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What is Loeys-Dietz Syndrome?

Loeys-Dietz Syndrome is also a genetic Connective Tissue Disorder with some similarities to Marfan syndrome, with patients sometimes referred to as atypical Marfan syndrome patients.  The disorder was first discovered and named by Dr Bart Loeys and Dr Hal Dietz who both noted a specific gene mutation (change) at the Johns Hopkins School of Medicine, Baltimore, USA in 2005.  The first genetic information was then confirmed in 2006. 

 

Loeys-Dietz syndrome is the result of a mutation of either of three currently known genes - transforming growth factor beta receptor 1 and transforming growth factor beta receptor 2 (TGFBR 1 and TGFBR 2), SMAD3, TGF Beta2 and TGF Beta 3.  As with Marfan syndrome, it is an autosominal dominant disorder, meaning an affected person has a 50/50 chance of passing directly to children.  The syndrome does not skip generations.  Again, similarly to Marfan syndrome it is expected that 75% of cases are directly inherited and 25% are spontaneous mutation (first occurrence in the family).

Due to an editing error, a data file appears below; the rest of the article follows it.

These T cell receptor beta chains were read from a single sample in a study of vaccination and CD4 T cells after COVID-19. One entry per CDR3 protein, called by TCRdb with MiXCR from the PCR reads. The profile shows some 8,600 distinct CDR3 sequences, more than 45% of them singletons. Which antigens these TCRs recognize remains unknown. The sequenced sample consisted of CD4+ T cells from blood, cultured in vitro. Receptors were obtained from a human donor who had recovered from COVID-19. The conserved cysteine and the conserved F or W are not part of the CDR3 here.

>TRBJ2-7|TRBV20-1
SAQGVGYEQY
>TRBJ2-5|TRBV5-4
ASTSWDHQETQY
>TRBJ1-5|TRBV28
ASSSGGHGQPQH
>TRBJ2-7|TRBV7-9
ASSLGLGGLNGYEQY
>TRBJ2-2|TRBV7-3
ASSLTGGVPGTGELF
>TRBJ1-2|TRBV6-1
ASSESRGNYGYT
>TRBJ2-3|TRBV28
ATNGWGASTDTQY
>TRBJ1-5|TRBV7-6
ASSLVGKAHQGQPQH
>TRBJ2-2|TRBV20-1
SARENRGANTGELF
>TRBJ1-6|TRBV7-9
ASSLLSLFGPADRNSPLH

Loeys-Dietz Syndrome is known to affect the –

  • Cardiovascular System (Heart and Blood Vessels) - Aortic dilation or aneurysm;  Aortic dissection; Mitral Valve Prolapse.  Unlike with Marfan Syndrome, Loeys-Dietz Syndrome affects the main arteries throughout the body, including the brain.  This means that aneurysms can be found outside of the Aorta.  Congenital heart defects such as PDA can also be linked to Loeys-Dietz Syndrome.
  • Skeletal System (Bones and Joints) – Tall and thin stature; Scoliosis or Kyphosis; Pectus Excavatum or Pectus Carinatum; Long fingers and toes; Hypermobile joints; Flat feet; Overcrowding of teeth; cleft palate; split uvula; craniofacial deformities – flat cheekbones, blue tinge to the white of the eyes, early fusion of skull bones, small chin.

  • Ocular System (Eyes) – Severe Myopia; wide spaced eyes, blue sclera (white of eyes with a blue tinge)

  • The following can also be found – Dural Ectasia; wide/stretched scarring; soft and translucent skin; easy bruising; hernias. 

  • Research is also currently being carried out into a possible link between allergies and gastrointestinal problems in patients with Loeys-Dietz Syndrome

  • The intestine, spleen and uterus may be prone to rupture.

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